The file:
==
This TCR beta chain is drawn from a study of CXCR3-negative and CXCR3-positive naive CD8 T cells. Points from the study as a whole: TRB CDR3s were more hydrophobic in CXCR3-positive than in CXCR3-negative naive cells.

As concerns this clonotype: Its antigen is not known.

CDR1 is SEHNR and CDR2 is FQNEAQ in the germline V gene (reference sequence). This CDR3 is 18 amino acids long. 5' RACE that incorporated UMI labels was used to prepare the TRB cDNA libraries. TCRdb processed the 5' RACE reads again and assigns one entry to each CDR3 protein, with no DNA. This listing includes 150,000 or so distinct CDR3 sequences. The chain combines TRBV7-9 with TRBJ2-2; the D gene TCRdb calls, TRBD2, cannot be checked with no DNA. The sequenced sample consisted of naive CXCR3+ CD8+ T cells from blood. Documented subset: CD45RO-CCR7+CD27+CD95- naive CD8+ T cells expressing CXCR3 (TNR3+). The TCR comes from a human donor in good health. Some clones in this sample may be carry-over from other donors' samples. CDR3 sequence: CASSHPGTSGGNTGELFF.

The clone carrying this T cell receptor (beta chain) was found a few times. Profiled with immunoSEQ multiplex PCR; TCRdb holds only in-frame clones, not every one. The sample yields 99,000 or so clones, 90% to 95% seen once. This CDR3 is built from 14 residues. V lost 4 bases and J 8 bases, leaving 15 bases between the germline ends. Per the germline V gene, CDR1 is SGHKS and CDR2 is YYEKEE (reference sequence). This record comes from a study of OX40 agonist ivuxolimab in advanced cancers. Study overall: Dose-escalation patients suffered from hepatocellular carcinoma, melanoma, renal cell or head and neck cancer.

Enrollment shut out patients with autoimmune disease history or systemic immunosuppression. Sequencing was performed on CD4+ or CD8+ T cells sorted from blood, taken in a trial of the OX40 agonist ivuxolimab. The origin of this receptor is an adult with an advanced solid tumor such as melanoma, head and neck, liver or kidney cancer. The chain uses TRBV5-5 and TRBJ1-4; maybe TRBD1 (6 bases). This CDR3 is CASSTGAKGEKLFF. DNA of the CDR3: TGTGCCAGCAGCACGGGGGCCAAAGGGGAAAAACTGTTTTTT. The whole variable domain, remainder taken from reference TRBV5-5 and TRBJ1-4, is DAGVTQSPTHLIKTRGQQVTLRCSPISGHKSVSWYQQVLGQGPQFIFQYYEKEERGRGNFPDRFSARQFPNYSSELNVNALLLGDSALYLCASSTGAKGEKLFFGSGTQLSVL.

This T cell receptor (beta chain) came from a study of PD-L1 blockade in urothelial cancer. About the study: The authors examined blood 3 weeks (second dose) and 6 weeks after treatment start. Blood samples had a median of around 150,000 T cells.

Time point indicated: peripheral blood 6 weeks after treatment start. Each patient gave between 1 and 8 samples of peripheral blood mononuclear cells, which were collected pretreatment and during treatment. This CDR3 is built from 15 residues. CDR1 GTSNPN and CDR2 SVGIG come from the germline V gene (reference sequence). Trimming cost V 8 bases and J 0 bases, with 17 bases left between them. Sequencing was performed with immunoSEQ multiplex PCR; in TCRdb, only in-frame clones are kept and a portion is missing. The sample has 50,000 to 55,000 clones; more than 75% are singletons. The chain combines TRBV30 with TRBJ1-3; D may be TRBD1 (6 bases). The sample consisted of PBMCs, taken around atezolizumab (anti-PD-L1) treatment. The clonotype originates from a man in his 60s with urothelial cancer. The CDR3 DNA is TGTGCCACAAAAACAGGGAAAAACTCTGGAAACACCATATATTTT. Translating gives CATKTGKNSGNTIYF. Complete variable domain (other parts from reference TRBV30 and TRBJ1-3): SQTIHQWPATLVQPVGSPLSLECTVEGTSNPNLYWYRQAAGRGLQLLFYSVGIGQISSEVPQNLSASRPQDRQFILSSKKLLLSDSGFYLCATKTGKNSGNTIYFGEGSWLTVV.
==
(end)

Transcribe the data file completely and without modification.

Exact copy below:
This TCR beta chain is drawn from a study of CXCR3-negative and CXCR3-positive naive CD8 T cells. Points from the study as a whole: TRB CDR3s were more hydrophobic in CXCR3-positive than in CXCR3-negative naive cells.

As concerns this clonotype: Its antigen is not known.

CDR1 is SEHNR and CDR2 is FQNEAQ in the germline V gene (reference sequence). This CDR3 is 18 amino acids long. 5' RACE that incorporated UMI labels was used to prepare the TRB cDNA libraries. TCRdb processed the 5' RACE reads again and assigns one entry to each CDR3 protein, with no DNA. This listing includes 150,000 or so distinct CDR3 sequences. The chain combines TRBV7-9 with TRBJ2-2; the D gene TCRdb calls, TRBD2, cannot be checked with no DNA. The sequenced sample consisted of naive CXCR3+ CD8+ T cells from blood. Documented subset: CD45RO-CCR7+CD27+CD95- naive CD8+ T cells expressing CXCR3 (TNR3+). The TCR comes from a human donor in good health. Some clones in this sample may be carry-over from other donors' samples. CDR3 sequence: CASSHPGTSGGNTGELFF.

The clone carrying this T cell receptor (beta chain) was found a few times. Profiled with immunoSEQ multiplex PCR; TCRdb holds only in-frame clones, not every one. The sample yields 99,000 or so clones, 90% to 95% seen once. This CDR3 is built from 14 residues. V lost 4 bases and J 8 bases, leaving 15 bases between the germline ends. Per the germline V gene, CDR1 is SGHKS and CDR2 is YYEKEE (reference sequence). This record comes from a study of OX40 agonist ivuxolimab in advanced cancers. Study overall: Dose-escalation patients suffered from hepatocellular carcinoma, melanoma, renal cell or head and neck cancer.

Enrollment shut out patients with autoimmune disease history or systemic immunosuppression. Sequencing was performed on CD4+ or CD8+ T cells sorted from blood, taken in a trial of the OX40 agonist ivuxolimab. The origin of this receptor is an adult with an advanced solid tumor such as melanoma, head and neck, liver or kidney cancer. The chain uses TRBV5-5 and TRBJ1-4; maybe TRBD1 (6 bases). This CDR3 is CASSTGAKGEKLFF. DNA of the CDR3: TGTGCCAGCAGCACGGGGGCCAAAGGGGAAAAACTGTTTTTT. The whole variable domain, remainder taken from reference TRBV5-5 and TRBJ1-4, is DAGVTQSPTHLIKTRGQQVTLRCSPISGHKSVSWYQQVLGQGPQFIFQYYEKEERGRGNFPDRFSARQFPNYSSELNVNALLLGDSALYLCASSTGAKGEKLFFGSGTQLSVL.

This T cell receptor (beta chain) came from a study of PD-L1 blockade in urothelial cancer. About the study: The authors examined blood 3 weeks (second dose) and 6 weeks after treatment start. Blood samples had a median of around 150,000 T cells.

Time point indicated: peripheral blood 6 weeks after treatment start. Each patient gave between 1 and 8 samples of peripheral blood mononuclear cells, which were collected pretreatment and during treatment. This CDR3 is built from 15 residues. CDR1 GTSNPN and CDR2 SVGIG come from the germline V gene (reference sequence). Trimming cost V 8 bases and J 0 bases, with 17 bases left between them. Sequencing was performed with immunoSEQ multiplex PCR; in TCRdb, only in-frame clones are kept and a portion is missing. The sample has 50,000 to 55,000 clones; more than 75% are singletons. The chain combines TRBV30 with TRBJ1-3; D may be TRBD1 (6 bases). The sample consisted of PBMCs, taken around atezolizumab (anti-PD-L1) treatment. The clonotype originates from a man in his 60s with urothelial cancer. The CDR3 DNA is TGTGCCACAAAAACAGGGAAAAACTCTGGAAACACCATATATTTT. Translating gives CATKTGKNSGNTIYF. Complete variable domain (other parts from reference TRBV30 and TRBJ1-3): SQTIHQWPATLVQPVGSPLSLECTVEGTSNPNLYWYRQAAGRGLQLLFYSVGIGQISSEVPQNLSASRPQDRQFILSSKKLLLSDSGFYLCATKTGKNSGNTIYFGEGSWLTVV.